Briefly describe the history of nickel-based alloys

  • Nickel-based alloys were developed in the late 1930s. Britain first produced the nickel-based alloy Nimonic 75 (Ni-20Cr-0.4Ti) in 1941. In order to increase the creep strength and add aluminum, Nimonic 80 (Ni-20Cr-2.5Ti-1.3Al) was developed. The United States in the mid-1940s, the Soviet Union in the late 1940s, and China in the mid-1950s also developed nickel-based alloys.

    The development of nickel-based alloys includes two aspects: the improvement of alloy composition and the innovation of production technology. In the early 1950s, the development of vacuum melting technology created conditions for refining nickel-based alloys containing high aluminum and titanium. Most of the initial nickel-based alloys were deformed alloys. In the late 1950s, due to the increase in the working temperature of turbine blades, alloys were required to have higher high-temperature strength. However, the higher the strength of the alloy, it was difficult or even impossible to deform. Therefore, investment precision casting technology was used to develop a series of good Cast alloys with high-temperature strength.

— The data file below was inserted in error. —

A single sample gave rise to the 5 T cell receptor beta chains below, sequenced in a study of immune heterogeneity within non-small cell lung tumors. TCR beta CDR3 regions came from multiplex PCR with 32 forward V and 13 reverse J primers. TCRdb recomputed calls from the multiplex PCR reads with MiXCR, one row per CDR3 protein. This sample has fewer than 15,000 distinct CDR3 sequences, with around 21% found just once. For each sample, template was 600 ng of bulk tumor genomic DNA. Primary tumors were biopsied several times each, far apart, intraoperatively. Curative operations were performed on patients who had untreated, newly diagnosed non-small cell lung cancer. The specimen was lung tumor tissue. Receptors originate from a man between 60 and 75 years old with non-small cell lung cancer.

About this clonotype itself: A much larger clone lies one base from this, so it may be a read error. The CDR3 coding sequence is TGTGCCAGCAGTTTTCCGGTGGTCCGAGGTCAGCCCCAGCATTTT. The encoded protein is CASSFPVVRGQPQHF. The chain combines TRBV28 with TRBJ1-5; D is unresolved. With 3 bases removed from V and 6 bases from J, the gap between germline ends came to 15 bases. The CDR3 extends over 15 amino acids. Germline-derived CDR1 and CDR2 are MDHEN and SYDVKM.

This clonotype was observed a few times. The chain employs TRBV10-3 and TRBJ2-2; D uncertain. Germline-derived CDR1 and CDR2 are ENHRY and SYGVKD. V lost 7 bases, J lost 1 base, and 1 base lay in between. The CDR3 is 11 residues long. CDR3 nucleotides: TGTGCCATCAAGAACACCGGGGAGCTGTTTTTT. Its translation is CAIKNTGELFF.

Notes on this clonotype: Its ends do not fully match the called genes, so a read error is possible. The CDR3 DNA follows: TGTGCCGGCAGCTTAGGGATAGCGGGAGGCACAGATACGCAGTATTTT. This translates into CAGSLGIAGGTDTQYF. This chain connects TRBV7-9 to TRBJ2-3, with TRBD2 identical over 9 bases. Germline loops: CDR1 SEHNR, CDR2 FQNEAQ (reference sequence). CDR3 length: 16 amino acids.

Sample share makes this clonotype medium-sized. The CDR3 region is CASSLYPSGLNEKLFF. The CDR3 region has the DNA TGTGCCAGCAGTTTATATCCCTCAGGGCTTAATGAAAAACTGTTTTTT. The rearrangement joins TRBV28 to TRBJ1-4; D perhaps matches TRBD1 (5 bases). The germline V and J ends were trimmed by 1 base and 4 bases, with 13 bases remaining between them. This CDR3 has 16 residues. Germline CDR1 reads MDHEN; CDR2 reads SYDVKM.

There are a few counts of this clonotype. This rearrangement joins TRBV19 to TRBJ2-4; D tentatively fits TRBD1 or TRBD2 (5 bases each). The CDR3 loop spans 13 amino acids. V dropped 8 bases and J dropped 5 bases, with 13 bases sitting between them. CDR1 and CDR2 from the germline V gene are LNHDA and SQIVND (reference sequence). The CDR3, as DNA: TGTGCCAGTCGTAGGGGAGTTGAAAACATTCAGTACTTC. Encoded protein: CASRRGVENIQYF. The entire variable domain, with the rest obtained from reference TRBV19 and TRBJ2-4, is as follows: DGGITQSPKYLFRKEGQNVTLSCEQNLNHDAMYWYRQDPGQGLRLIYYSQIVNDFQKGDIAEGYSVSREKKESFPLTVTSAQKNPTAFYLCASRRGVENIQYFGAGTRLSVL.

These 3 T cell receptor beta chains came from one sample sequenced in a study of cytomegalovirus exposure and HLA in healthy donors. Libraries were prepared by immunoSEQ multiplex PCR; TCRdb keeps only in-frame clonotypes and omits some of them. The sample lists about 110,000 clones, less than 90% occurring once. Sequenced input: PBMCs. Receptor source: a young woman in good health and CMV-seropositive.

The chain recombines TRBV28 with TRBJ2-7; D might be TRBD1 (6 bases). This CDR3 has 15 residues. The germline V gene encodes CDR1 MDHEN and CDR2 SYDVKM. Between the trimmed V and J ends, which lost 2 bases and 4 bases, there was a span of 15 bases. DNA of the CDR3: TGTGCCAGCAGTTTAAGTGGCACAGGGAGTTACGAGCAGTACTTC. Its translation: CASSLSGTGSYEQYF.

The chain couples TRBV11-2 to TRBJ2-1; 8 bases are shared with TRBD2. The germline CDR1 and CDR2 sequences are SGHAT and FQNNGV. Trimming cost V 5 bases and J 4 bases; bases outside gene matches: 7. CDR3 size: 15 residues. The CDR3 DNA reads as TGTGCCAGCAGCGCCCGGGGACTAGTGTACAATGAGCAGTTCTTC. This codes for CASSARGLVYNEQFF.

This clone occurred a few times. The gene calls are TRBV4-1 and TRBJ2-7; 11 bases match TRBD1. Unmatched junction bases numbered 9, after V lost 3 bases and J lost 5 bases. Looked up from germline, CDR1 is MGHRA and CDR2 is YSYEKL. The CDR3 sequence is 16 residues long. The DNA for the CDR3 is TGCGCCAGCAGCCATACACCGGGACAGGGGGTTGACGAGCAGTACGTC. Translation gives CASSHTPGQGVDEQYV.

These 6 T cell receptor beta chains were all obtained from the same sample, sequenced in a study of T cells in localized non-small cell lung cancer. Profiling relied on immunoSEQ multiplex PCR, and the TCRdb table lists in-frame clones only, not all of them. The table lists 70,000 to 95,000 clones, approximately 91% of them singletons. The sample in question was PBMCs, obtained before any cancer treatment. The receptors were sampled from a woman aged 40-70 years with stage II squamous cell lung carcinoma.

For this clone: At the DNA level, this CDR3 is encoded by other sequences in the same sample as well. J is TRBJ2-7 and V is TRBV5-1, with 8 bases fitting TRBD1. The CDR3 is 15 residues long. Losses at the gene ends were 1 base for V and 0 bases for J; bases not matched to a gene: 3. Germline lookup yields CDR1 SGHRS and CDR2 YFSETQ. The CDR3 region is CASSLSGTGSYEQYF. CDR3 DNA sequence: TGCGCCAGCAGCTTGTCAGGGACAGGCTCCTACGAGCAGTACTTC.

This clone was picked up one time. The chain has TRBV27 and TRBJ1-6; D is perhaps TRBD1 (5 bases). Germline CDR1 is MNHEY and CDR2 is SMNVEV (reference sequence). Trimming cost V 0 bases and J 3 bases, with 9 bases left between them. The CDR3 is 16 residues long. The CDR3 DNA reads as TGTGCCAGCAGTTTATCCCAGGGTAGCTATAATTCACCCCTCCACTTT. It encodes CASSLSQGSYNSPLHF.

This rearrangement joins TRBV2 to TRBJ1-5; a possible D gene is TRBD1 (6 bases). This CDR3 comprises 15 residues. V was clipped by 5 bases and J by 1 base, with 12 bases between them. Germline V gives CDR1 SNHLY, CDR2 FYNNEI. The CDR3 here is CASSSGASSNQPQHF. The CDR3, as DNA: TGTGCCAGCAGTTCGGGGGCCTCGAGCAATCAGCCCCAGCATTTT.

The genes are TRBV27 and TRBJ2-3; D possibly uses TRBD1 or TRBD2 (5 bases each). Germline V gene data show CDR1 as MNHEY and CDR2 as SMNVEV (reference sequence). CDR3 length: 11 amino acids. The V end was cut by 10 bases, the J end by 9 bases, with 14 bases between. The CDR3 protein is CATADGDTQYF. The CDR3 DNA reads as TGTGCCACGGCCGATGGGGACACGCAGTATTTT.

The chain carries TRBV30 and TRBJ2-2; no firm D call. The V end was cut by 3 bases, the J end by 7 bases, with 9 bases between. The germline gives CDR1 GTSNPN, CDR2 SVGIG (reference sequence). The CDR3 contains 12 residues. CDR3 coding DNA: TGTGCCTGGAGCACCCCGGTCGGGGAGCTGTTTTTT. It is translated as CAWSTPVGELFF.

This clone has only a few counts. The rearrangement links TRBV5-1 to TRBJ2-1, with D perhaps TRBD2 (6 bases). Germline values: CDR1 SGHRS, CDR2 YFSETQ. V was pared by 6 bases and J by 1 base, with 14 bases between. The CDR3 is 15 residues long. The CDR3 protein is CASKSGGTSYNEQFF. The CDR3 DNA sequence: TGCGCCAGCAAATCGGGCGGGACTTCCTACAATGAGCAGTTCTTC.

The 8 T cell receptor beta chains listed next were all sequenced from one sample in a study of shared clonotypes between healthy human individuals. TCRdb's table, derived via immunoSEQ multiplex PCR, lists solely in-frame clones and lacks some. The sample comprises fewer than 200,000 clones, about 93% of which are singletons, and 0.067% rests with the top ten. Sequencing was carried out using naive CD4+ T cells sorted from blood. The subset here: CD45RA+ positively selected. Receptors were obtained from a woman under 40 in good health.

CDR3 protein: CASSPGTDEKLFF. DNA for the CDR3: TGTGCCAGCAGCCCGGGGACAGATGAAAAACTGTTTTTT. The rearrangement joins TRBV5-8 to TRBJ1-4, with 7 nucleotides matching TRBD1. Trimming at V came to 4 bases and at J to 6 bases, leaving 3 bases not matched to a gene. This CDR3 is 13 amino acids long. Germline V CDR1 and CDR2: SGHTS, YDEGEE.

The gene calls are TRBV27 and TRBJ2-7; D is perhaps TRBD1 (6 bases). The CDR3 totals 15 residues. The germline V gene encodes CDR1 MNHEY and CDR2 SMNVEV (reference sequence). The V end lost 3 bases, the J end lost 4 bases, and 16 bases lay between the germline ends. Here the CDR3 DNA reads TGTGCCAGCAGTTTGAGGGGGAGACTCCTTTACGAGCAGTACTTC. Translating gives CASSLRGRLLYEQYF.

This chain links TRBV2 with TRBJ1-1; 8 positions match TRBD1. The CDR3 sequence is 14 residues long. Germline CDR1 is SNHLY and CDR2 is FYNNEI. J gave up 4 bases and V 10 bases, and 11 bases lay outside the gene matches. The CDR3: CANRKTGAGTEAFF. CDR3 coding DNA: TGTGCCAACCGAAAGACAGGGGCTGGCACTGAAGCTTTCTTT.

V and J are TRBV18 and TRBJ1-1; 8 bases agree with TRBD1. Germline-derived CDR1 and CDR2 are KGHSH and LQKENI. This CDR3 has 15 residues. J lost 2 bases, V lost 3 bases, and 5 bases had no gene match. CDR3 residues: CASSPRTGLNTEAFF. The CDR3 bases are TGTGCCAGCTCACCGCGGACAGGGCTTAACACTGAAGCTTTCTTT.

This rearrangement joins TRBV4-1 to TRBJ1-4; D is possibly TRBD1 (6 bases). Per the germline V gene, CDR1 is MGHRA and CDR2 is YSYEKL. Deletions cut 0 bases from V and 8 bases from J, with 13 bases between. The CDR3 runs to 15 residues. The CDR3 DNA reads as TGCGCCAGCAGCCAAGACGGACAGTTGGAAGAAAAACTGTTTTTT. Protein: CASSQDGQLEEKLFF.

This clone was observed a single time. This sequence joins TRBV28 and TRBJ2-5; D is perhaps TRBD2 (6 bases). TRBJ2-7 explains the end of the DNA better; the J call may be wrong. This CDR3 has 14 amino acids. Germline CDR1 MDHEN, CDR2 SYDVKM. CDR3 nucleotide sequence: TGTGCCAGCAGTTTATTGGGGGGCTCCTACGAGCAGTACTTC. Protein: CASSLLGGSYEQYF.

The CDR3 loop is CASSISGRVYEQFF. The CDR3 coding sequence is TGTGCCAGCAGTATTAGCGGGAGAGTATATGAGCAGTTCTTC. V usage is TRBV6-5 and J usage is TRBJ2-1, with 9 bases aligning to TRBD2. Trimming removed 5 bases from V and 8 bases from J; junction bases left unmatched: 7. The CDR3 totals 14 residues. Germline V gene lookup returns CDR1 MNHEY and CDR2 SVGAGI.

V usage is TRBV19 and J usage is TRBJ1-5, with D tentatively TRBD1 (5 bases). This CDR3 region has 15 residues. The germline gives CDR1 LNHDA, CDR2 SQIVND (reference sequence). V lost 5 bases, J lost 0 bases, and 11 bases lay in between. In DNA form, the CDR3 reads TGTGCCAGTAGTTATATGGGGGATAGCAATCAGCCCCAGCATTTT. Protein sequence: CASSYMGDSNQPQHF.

In the mid-1960s, directional crystallization and single crystal superalloys and powder metallurgy superalloys with better performance were developed. In order to meet the needs of ships and industrial gas turbines, a number of high-chromium-nickel-based alloys with better thermal corrosion resistance and stable structure have been developed since the 1960s. In about 40 years from the early 1940s to the late 1970s, the working temperature of nickel-based alloys increased from 700°C to 1100°C, an average annual increase of about 10°C.

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